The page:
Agents, Interactions & Complexity
Location: Highfield Campus
Salary: £29,301 to £36,001 per annum
Full Time Fixed Term 2 years
Closing Date: Sunday 29 January 2017
We welcome applications for two postdoctoral researchers in the area of ‘evolutionary systems biology’ at the lab of Richard Watson at the University of Southampton. Two positions are available, each for a duration of two years, starting June 1st 2017.
The positions are part of a (£7.7M) umbrella project which aims to put to the test the predictions of the extended evolutionary synthesis (Laland et al. 2015, PRSB, 282:1813). The two positions available at Southampton will build on recent developments unifying evolutionary theory with learning theory (Watson & Szathmary, 2016, TREE, 31(2), 147-157). This work converts theoretical tools of learning systems, already well-developed in computer science, to deepen and expand our understanding of natural evolution. Both positions will use computational and/or mathematical modelling to explore the adaptive capabilities of different functional processes and different assumptions about the processes of and feedbacks within natural selection: the selective conditions in which it takes place, the variation on which it can act, and the heritability of that variation. We focus on modelling how these components of the Darwinian Machine (i.e. selection, variation and inheritance) change over time as a function of past evolution . Themes addressed within these projects include:
• The evolution of developmental organisations, plasticity, and evolvability (evo-devo).
• The evolution of ecological organisations, collective function and niche construction in ecosystems (evo-eco).
• The evolution of reproductive organisations and transitions in individuality (evo-ego).
Co-investigators include John Odling-Smee (Oxford), Michael Wade (Indiana), Andrew Gardner (St Andrews), Charlie Cornwallis (Lund), Kevin Laland (St Andrews), Gunter Wagner (Yale) and Tobias Uller (Lund). As a part of this team, the candidates will also work closely with several PhDs dedicated to this project and on related projects.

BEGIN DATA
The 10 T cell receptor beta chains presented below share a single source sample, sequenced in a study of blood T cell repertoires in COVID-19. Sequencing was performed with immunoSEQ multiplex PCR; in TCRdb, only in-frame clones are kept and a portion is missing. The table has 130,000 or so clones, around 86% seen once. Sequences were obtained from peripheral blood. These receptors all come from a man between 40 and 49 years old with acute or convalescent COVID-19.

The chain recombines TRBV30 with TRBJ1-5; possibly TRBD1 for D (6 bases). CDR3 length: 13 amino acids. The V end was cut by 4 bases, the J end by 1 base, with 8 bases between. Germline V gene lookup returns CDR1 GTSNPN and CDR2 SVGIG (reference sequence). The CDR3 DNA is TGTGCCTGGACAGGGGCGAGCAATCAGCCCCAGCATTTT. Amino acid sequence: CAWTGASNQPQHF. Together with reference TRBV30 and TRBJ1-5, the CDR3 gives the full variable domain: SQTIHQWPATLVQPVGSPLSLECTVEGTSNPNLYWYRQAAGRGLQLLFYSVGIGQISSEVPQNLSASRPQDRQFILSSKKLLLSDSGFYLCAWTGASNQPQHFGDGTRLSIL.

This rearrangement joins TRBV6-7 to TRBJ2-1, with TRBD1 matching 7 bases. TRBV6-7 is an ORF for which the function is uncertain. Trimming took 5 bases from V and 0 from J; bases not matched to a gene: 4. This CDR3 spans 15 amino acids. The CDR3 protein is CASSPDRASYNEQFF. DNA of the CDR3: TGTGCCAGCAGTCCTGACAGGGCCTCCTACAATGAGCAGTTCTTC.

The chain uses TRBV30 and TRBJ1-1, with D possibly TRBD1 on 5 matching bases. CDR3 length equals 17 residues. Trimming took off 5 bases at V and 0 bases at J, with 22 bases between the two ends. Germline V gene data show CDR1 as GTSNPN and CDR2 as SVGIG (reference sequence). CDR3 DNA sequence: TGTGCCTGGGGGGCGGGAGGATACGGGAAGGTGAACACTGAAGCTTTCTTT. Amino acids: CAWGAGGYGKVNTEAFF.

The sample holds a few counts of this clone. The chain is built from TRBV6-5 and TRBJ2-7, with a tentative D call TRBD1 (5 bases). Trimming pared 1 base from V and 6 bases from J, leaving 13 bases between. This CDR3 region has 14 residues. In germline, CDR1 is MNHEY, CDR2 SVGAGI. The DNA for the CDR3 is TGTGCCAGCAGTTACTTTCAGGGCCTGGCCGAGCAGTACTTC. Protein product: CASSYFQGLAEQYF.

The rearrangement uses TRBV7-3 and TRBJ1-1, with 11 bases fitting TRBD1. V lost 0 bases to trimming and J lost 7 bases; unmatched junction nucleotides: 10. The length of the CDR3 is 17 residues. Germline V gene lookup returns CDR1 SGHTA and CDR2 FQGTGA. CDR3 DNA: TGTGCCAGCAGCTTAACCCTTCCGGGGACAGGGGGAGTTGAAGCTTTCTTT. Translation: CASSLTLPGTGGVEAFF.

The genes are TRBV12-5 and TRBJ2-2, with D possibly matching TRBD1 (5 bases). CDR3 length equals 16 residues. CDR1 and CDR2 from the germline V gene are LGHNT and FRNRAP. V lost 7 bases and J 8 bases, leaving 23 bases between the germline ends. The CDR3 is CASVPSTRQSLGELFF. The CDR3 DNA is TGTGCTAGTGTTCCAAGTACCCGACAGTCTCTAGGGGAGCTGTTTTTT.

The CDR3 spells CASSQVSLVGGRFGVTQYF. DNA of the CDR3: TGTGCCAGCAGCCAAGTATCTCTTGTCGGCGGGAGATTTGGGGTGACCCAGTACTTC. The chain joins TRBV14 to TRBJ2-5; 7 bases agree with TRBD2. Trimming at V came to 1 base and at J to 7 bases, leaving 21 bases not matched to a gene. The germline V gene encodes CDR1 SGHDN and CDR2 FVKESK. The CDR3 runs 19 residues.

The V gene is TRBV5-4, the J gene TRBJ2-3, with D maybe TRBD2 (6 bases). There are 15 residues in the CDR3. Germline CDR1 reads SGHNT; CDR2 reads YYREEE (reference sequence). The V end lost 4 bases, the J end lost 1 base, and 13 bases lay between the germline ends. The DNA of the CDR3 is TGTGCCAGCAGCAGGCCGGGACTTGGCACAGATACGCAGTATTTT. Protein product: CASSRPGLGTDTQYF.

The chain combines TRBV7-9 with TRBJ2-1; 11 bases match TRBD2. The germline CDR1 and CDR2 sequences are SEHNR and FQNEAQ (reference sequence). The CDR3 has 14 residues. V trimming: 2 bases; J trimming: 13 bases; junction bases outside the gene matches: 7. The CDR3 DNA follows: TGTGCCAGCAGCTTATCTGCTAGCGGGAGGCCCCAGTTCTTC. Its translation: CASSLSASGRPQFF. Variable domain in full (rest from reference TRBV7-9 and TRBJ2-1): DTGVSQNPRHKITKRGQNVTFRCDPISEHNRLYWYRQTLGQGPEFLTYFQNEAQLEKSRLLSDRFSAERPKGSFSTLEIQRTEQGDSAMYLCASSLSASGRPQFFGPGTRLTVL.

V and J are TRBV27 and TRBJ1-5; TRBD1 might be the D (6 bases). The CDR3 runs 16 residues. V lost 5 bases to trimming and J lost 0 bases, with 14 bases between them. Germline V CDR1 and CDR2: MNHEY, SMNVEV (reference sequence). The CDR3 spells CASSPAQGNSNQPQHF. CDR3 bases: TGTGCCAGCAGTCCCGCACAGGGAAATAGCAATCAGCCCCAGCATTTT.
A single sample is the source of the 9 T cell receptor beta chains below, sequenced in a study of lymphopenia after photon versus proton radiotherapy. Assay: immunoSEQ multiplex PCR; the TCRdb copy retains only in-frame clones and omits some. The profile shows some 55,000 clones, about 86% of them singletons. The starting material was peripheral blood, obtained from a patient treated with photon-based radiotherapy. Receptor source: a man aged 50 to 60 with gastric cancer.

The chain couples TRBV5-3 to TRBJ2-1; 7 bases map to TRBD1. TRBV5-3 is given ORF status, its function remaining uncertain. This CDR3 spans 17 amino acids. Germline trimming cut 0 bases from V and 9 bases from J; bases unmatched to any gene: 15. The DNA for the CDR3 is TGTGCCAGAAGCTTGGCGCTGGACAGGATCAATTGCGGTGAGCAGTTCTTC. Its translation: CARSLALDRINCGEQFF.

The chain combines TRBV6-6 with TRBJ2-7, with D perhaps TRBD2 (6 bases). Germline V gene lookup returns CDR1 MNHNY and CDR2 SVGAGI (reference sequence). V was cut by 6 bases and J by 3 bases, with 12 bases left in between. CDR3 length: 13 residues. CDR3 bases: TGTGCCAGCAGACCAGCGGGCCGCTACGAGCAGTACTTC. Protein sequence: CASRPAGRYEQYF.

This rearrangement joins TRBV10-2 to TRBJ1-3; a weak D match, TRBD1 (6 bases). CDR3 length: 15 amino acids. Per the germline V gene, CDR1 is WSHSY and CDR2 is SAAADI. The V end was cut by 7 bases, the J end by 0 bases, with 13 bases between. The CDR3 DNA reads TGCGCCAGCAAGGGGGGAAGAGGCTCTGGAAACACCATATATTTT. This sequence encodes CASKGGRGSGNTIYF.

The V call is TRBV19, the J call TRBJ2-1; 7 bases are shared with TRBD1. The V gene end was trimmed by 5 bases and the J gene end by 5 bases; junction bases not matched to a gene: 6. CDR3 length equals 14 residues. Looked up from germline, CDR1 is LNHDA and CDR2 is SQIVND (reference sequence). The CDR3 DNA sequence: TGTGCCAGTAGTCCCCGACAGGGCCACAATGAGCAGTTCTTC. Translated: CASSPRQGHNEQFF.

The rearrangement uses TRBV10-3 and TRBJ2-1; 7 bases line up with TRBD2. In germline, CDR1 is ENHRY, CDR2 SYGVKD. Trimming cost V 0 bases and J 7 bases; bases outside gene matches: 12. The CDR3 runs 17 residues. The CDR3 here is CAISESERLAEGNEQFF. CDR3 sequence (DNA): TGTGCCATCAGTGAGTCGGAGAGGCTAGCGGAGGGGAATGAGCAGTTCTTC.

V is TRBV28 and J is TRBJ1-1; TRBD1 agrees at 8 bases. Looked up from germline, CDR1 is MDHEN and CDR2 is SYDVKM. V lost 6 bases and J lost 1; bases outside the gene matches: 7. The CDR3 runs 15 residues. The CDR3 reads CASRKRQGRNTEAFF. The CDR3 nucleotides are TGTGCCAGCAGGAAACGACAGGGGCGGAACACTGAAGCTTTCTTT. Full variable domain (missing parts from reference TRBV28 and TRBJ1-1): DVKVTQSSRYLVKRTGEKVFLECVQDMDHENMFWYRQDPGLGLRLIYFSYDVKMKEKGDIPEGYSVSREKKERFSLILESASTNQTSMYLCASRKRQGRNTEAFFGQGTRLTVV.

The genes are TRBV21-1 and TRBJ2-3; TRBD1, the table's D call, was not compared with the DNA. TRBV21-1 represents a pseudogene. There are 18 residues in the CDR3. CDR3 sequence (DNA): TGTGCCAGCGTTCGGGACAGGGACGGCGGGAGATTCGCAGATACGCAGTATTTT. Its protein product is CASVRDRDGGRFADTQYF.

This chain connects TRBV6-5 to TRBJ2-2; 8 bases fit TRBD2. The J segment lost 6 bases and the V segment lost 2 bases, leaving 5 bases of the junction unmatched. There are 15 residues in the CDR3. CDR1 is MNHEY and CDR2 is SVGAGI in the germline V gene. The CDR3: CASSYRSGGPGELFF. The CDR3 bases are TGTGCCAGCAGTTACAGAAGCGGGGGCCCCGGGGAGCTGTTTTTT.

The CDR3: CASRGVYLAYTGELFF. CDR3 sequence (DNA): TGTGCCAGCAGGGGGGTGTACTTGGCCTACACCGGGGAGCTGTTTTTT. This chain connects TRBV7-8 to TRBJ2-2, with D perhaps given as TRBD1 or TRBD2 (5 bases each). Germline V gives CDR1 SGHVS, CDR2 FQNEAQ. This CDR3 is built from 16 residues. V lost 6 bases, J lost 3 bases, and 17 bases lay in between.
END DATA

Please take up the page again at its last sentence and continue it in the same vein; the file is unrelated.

The successful candidates will build mathematical/simulation models to develop our understanding of how ecological, developmental and reproductive feedbacks alter evolutionary dynamics and test the utility of learning theory to characterise them. Appropriate skill sets include gene-expression dynamics/gene-regulation network modelling, ecological dynamics/community network modelling, theoretical population genetics, mathematical modelling of biological evolution, social evolution theory, comparative phylogenetics, theoretical quantitative genetics, adaptive dynamics, evolutionary game theory, computational individual-based modelling, complex adaptive systems, algorithmic/functional modelling of evolutionary adaptation.
Applicants must have a PhD in a relevant subject and be capable of building bridges that link between evolutionary biology and computer science. For example, i) A PhD in theoretical evolutionary biology (e.g. evolutionary systems biology, theoretical population genetics, mathematical biology, social evolution theory), with strong mathematical skills and experience in simulation modelling/programming, or ii) A PhD in computer science/maths/physics (e.g. complex systems/dynamical systems modelling, machine learning, optimisation) with strong knowledge/experience of working on applications in theoretical evolutionary biology.
Applications must include a CV, publications list, the names of three referees and a covering letter explaining your current interests and relevant background.
Salary range £29,301-£36,001 depending on experience.
- Dr. Richard A Watson, [email protected]
You should submit your completed online application form at www.jobs.soton.ac.uk
. The application deadline will be midnight on the closing date stated above. If you need any assistance, please call Suzanne Stone (Recruitment Team) on +44 (0) 23 8059 4043. Please quote reference 811616FP on all correspondence.